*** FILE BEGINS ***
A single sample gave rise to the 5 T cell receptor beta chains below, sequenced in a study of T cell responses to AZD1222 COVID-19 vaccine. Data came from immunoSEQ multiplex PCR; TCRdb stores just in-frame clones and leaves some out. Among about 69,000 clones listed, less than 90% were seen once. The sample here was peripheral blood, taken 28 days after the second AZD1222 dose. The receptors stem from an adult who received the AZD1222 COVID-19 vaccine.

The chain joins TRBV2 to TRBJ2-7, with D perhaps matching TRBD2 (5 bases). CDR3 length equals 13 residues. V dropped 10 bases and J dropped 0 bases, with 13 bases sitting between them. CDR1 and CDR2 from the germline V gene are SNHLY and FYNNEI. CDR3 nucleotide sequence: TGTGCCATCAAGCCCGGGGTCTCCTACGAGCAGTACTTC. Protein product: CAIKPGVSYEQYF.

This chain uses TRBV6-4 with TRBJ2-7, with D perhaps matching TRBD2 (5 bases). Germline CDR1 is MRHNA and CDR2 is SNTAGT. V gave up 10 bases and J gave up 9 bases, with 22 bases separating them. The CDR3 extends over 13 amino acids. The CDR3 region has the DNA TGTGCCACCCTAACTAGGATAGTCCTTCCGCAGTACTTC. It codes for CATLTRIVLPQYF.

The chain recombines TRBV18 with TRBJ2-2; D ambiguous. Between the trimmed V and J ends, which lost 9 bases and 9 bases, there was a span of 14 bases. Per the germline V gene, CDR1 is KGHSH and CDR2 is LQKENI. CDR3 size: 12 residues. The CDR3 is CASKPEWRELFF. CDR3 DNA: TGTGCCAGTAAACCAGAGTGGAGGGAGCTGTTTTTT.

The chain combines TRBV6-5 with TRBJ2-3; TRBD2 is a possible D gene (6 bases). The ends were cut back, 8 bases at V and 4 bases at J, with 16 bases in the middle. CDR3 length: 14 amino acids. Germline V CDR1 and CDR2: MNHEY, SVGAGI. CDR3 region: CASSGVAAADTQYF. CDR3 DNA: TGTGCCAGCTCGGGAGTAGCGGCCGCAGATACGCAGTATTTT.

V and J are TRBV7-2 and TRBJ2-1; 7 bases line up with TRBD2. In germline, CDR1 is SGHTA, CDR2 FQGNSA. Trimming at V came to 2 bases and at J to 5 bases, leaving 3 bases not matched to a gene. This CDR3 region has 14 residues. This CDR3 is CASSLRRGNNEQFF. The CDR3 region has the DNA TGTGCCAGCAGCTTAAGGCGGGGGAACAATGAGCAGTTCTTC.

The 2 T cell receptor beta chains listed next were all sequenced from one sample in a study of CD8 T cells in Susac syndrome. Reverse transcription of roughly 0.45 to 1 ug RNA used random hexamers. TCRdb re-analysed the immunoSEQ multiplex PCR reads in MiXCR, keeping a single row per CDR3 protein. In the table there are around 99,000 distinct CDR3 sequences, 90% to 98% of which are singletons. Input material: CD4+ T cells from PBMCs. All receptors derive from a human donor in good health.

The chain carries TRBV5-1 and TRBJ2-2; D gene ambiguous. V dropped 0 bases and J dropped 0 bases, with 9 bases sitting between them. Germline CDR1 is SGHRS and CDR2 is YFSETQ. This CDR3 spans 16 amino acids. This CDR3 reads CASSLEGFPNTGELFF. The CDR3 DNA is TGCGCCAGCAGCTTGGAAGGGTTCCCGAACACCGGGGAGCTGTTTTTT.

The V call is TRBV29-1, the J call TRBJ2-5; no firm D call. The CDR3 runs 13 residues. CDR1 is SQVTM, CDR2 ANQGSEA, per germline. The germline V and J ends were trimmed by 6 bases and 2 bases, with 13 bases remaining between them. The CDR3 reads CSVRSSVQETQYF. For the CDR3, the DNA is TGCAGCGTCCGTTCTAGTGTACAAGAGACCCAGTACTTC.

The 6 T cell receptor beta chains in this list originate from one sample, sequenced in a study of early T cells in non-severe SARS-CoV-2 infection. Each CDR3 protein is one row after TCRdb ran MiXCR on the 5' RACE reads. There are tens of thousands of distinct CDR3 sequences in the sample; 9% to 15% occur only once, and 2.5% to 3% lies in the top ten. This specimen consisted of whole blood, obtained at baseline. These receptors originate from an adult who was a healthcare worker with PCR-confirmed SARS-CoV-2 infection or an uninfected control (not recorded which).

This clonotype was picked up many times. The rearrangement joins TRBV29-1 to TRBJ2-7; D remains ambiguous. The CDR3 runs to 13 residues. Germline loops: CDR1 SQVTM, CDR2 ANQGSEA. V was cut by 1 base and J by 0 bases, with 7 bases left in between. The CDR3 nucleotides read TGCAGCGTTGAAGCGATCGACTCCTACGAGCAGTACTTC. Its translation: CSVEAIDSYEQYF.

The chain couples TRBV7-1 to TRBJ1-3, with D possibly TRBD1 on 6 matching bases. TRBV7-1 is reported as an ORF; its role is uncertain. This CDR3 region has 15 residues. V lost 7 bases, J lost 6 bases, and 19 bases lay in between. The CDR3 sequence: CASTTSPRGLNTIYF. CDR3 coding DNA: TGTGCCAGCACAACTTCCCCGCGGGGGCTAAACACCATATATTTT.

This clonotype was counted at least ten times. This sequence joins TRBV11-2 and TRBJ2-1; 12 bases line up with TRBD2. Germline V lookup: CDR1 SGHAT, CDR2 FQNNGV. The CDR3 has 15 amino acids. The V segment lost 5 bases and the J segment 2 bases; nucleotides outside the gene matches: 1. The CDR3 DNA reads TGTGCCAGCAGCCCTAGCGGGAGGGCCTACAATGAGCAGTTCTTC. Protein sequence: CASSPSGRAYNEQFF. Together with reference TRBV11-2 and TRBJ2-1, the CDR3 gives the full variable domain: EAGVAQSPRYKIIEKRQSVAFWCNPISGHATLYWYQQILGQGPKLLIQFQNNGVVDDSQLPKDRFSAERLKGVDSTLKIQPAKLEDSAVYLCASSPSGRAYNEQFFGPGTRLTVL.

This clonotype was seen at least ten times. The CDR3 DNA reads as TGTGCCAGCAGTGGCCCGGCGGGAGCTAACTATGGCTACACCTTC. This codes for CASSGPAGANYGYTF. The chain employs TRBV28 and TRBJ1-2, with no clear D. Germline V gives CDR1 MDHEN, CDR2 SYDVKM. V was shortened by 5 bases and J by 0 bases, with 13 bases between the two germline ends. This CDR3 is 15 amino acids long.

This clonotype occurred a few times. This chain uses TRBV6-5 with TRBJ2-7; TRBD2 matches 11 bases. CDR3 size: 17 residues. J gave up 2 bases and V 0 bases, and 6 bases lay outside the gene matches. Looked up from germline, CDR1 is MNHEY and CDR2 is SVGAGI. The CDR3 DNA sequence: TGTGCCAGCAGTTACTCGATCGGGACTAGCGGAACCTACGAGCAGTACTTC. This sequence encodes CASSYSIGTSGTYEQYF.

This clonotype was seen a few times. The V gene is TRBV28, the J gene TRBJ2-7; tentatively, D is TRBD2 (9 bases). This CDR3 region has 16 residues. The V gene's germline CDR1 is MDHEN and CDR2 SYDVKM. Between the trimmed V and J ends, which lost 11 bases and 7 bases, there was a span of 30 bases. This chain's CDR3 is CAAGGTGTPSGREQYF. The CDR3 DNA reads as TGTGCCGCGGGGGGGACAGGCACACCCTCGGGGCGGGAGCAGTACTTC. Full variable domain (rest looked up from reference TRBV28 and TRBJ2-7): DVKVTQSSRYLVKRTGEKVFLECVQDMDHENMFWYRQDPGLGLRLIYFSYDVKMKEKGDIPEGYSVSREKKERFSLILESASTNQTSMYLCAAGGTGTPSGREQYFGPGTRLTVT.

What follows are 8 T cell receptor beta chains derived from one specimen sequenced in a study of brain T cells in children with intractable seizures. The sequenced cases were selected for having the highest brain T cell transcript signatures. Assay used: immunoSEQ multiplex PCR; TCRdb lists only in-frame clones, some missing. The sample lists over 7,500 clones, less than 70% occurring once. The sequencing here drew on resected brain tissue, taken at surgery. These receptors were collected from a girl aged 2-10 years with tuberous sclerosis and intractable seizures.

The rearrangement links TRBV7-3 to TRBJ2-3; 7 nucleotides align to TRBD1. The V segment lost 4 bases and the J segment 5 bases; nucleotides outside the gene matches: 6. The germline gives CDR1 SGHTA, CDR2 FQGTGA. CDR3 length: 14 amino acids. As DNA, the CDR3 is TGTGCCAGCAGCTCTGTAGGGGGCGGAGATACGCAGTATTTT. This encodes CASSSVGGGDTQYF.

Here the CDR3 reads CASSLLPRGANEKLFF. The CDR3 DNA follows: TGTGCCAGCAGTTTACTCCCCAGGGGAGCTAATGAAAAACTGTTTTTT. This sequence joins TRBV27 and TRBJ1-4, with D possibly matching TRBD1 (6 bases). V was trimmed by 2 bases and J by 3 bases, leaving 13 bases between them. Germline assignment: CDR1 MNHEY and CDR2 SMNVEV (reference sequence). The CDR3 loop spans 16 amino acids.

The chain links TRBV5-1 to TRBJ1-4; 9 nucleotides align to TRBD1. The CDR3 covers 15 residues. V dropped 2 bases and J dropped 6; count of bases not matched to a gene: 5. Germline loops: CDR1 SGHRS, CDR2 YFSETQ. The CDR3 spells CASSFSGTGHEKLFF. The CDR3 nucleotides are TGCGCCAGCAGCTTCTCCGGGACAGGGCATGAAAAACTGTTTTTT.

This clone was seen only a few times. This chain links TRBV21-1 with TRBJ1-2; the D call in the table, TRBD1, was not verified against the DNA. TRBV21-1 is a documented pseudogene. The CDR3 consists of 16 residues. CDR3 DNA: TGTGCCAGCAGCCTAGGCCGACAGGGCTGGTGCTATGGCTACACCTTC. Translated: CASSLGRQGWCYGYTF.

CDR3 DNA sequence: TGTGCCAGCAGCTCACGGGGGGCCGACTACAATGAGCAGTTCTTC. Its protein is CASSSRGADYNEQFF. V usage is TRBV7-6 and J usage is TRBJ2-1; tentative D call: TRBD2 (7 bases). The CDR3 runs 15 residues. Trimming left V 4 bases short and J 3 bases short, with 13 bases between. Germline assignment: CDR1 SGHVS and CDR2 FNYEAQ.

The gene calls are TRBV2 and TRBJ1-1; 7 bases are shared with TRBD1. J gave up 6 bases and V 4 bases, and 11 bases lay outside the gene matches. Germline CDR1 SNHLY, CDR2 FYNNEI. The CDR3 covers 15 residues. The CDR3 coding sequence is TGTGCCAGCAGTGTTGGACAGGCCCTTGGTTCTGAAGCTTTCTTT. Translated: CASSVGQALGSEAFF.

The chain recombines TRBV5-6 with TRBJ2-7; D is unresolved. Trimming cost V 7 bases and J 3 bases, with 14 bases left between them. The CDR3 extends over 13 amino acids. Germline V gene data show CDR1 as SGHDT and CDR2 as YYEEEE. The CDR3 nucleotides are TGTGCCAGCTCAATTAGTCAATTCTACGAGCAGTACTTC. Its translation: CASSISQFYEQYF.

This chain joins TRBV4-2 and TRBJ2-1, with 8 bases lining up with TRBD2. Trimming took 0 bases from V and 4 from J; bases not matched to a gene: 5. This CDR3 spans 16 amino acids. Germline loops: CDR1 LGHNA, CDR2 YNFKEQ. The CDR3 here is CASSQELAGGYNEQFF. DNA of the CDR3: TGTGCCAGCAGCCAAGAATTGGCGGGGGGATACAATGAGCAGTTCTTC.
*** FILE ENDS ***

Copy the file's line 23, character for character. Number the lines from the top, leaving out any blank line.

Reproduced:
The gene calls are TRBV2 and TRBJ1-1; 7 bases are shared with TRBD1. J gave up 6 bases and V 4 bases, and 11 bases lay outside the gene matches. Germline CDR1 SNHLY, CDR2 FYNNEI. The CDR3 covers 15 residues. The CDR3 coding sequence is TGTGCCAGCAGTGTTGGACAGGCCCTTGGTTCTGAAGCTTTCTTT. Translated: CASSVGQALGSEAFF.